Dartmouth fosters birth and rebirth in Kosovo
Since 1999, DMS and DHMC have had a presence in the battle-scarred Balkans. The warring has stopped now, but it left the Kosovar health-care infrastructure in ruins. Kosovo's political system is still in transition, but its medical system is now in much better shape thanks to Dartmouth's involvement.
Rate: That involvement has ranged from educational exchanges to library partnerships to clinical initiatives. The most recent initiative was the third DMS-Kosovo project funded by the U.S. Agency for International Development (USAID). Aimed at improving Kosovo's infant mortality rate, it has three subcomponents: the extension of an earlier prenatal project in the Gjakova region to six other regions; a new project focused on perinatology (the care of babies just before and after birth); and a sustainability component, aimed at securing ongoing funding. Dr. James Strickler, emeritus dean of DMS, and Dr. Donald Kollisch, an associate professor of community and family medicine, are heading up the project.
Strickler is especially committed to the sustainability aspect. Many programs built with foreign aid begin with the best of intentions but disappear as soon as funding runs out. The sustainability component of this project is funded under a USAID mechanism known as a Global Development Alliance (GDA). The intent of GDAs is to forge public- private alliances to stimulate economic growth in underdeveloped parts of the world. DMS is the first medical school ever awarded a GDA. Joining Dartmouth in the effort are a nonprofit called AmeriCares and Webber and Company of Norwich, Vt., a private firm focused on emerging global markets. The three partners will seek immediate financial support and also explore such possibilities as creating a not-for-profit to raise funds within Kosovo—a novel idea in a formerly communist region.
The reason for the project's focus on babies is that Kosovo has the highest infant mortality rate in Europe—35 deaths per 1,000 babies born, compared to 5 per 1,000 for Europe as a whole. About 10,000 babies a year are born at the University Hospital in Pristina, the capital, and 25,000 more in other Kosovar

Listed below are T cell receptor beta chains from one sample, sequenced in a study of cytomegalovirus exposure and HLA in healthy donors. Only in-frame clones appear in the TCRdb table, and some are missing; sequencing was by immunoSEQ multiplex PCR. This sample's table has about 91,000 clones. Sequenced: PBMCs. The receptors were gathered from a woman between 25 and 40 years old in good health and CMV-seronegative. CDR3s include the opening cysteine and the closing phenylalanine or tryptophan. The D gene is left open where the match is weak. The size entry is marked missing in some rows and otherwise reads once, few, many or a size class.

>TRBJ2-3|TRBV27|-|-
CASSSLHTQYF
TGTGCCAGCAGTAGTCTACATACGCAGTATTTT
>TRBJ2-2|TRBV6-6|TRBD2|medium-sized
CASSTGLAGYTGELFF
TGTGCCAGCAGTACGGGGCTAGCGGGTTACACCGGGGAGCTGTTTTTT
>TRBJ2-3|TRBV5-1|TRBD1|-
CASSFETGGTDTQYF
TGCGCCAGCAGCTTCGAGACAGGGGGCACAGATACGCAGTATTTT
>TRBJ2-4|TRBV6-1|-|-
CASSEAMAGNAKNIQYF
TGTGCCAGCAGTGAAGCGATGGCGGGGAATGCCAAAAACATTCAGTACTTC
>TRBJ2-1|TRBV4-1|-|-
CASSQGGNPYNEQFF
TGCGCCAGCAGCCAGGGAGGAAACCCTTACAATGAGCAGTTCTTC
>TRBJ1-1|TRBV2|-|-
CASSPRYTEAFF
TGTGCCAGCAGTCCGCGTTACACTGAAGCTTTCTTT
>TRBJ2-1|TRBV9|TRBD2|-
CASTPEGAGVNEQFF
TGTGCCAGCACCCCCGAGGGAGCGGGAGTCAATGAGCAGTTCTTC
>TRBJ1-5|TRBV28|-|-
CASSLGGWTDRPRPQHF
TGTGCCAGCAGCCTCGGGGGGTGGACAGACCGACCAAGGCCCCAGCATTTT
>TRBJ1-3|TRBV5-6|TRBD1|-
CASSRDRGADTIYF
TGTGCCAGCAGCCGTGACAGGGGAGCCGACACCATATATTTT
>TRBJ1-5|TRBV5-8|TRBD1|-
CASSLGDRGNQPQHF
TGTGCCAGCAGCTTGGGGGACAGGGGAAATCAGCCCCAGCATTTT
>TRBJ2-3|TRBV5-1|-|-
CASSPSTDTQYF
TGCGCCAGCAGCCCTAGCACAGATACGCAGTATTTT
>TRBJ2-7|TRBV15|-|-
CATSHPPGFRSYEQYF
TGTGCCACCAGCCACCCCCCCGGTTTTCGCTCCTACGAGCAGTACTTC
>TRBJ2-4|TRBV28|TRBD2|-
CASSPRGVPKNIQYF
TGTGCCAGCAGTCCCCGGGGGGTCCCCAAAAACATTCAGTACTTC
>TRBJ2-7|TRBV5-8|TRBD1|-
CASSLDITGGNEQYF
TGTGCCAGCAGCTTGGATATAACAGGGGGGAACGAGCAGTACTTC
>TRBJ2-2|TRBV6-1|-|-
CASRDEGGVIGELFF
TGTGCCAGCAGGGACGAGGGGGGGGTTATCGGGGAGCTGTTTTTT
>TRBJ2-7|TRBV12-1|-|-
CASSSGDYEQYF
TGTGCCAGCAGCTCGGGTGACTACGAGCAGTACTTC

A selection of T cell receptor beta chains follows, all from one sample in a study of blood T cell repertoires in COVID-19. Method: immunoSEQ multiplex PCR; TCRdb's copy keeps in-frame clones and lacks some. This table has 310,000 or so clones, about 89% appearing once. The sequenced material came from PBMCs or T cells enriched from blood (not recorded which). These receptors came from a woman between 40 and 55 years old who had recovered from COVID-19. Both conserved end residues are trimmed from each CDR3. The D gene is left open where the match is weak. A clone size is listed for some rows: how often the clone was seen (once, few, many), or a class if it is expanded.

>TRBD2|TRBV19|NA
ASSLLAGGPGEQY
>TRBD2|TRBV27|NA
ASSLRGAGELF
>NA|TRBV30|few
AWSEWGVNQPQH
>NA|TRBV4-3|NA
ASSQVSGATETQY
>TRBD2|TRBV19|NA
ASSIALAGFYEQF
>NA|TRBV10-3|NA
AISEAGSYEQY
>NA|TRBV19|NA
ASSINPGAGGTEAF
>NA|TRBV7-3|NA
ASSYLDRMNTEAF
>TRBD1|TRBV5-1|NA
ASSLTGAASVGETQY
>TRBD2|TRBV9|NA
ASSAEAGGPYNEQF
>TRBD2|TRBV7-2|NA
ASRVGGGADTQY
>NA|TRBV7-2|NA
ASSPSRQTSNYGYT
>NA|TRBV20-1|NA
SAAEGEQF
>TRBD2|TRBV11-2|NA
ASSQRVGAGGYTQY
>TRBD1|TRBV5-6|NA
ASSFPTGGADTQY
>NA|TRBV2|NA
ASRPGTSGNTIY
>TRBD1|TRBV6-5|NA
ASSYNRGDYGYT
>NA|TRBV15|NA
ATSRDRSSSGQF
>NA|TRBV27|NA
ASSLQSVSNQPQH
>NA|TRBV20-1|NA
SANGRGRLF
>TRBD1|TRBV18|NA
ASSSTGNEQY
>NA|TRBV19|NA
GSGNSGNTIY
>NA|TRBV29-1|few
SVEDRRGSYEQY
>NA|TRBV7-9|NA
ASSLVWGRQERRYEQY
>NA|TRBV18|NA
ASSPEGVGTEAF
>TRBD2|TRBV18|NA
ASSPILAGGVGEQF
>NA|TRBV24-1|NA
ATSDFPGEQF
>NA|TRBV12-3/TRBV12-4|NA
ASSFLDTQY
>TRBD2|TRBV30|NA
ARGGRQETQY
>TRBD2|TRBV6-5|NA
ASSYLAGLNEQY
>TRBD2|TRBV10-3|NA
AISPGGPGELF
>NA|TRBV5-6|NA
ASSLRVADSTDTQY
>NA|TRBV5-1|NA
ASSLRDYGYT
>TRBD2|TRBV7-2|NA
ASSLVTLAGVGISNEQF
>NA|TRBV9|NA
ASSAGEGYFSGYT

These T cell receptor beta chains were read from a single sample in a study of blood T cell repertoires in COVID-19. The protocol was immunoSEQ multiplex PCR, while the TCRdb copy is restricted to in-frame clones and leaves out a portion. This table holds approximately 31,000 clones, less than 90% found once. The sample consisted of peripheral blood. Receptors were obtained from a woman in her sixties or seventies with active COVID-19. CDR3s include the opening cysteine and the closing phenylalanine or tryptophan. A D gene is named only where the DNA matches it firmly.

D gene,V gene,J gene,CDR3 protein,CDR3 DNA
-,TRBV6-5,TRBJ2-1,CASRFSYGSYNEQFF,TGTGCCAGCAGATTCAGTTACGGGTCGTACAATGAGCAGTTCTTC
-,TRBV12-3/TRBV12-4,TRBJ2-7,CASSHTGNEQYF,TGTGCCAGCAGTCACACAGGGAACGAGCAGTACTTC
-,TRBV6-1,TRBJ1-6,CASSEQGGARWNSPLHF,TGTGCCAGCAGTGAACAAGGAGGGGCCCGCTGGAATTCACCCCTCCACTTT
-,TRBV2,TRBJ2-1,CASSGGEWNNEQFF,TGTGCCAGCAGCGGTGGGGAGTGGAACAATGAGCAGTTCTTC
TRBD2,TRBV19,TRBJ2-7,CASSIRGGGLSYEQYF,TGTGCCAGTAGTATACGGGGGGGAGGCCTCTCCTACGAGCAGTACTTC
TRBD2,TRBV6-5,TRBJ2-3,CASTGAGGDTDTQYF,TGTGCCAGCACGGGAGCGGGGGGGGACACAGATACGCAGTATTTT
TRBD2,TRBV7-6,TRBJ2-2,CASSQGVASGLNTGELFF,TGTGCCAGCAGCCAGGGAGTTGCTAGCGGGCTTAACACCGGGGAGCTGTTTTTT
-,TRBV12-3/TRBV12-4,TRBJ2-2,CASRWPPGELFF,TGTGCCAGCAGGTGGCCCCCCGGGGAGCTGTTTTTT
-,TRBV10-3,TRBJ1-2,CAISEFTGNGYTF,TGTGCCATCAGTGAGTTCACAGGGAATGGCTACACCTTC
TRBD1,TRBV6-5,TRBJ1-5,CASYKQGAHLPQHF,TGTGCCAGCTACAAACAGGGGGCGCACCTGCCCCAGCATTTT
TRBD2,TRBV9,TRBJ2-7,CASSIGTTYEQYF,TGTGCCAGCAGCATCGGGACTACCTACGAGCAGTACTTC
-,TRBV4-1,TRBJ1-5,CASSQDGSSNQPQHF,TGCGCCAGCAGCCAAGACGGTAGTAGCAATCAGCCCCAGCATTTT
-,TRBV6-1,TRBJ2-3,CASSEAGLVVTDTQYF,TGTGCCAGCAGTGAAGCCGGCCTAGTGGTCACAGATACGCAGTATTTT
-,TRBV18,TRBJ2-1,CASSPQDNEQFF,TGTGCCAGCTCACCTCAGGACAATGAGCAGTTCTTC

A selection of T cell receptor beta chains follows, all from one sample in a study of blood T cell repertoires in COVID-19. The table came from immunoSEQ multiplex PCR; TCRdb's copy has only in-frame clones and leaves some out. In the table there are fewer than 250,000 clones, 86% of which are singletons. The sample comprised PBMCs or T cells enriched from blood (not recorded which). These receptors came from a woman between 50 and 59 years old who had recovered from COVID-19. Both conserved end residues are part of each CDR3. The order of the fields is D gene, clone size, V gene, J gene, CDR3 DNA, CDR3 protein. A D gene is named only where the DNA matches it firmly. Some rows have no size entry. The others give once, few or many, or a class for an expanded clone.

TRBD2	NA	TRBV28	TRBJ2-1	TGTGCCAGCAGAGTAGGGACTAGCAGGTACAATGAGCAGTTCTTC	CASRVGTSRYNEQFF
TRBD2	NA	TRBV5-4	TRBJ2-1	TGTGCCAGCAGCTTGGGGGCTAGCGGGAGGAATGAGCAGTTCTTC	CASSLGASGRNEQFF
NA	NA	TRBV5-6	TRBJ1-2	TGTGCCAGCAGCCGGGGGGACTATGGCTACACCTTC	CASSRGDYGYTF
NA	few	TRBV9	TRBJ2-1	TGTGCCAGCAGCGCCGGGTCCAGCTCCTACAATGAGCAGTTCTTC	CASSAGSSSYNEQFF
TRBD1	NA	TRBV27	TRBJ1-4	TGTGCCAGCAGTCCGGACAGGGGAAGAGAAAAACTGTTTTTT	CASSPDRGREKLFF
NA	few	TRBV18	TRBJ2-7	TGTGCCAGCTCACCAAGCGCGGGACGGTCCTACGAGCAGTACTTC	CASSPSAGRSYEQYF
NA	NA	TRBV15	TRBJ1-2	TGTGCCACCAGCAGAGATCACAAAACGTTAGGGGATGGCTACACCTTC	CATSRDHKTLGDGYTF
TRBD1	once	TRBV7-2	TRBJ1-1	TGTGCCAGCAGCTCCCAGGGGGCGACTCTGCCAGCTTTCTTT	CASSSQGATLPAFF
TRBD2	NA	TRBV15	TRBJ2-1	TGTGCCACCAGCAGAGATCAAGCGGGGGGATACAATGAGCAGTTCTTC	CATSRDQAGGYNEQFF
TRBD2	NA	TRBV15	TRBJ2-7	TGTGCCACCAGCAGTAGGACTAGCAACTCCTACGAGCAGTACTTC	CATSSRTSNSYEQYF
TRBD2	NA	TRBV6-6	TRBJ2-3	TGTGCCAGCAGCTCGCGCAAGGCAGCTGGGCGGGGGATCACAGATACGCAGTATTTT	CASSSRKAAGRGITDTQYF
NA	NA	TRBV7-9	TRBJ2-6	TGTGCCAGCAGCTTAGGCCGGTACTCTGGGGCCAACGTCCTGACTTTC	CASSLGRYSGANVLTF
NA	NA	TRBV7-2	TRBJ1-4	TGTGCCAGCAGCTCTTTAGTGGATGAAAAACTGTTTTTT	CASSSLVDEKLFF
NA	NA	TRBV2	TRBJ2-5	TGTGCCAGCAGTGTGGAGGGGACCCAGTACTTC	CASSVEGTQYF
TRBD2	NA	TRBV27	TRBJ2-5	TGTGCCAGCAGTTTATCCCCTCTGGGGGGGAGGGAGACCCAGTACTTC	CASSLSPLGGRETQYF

hospitals. That means if Kosovo's rate were at the European average, over 1,000 additional babies would live past infancy.
Roadblock: The prenatal component of the project hit a roadblock right away, with Kollisch's discovery that pregnant Kosovar women had no medical records. They received no blood pressure checks, diabetes tests, or counseling about smoking and diet. Often, they didn't even see an obstetrician until going into labor. He has now set up a records system and training for doctors and nurses in its use. It will take years to assess the program's effect on mortality, but women are already seeking prenatal care in greater numbers.
To head the perinatal part of the project, Strickler tapped Dr. George Little, a DMS neonatologist with decades of experience in regional perinatal outreach. After a visit to Kosovo, Little was excited about the opportunity for improvement. He found many babies born eight to 10 weeks early whom he felt could be helped immediately. A number were dying because of a lack of fairly simple care, such as the use of surfactant to aid the function of their undeveloped lungs. Little set as the first objective to care for babies who could survive with a medium level of neonatal care; he plans to address more complex cases later.
Little found the Kosovar staff to be well
trained and dedicated, but lacking organization and resources. Equipment is a particular problem—its availability and its maintenance once it's in place. "You can't just use the new devices and drugs after delivery and expect much improvement," says Little. "You need to set up an entire system involving community hospitals, education programs, [and] a transportation system for pregnant mothers. . . . It's extremely important to start with a comprehensive improvement in perinatal care."
Return: That brought Dr. William Young, a DMS ob-gyn with 30 years of experience, into the picture. His precept is: "The best investment of health dollars is in mothers and babies. It is there that the greatest return can be achieved." He hopes to develop a system of integrated maternal and child care in Kosovo. He has a head start because he's hosted many Kosovar exchange students in his home while they're on rotations at Dartmouth. It now gives him great satisfaction to see them in Kosovo as residents in ob-gyn.
It's this kind of understanding that has helped the Dartmouth players in the Kosovar projects appreciate what they're doing— not just improving birthing practices but also participating in the rebirth of a health-care system, an economic system, a society.
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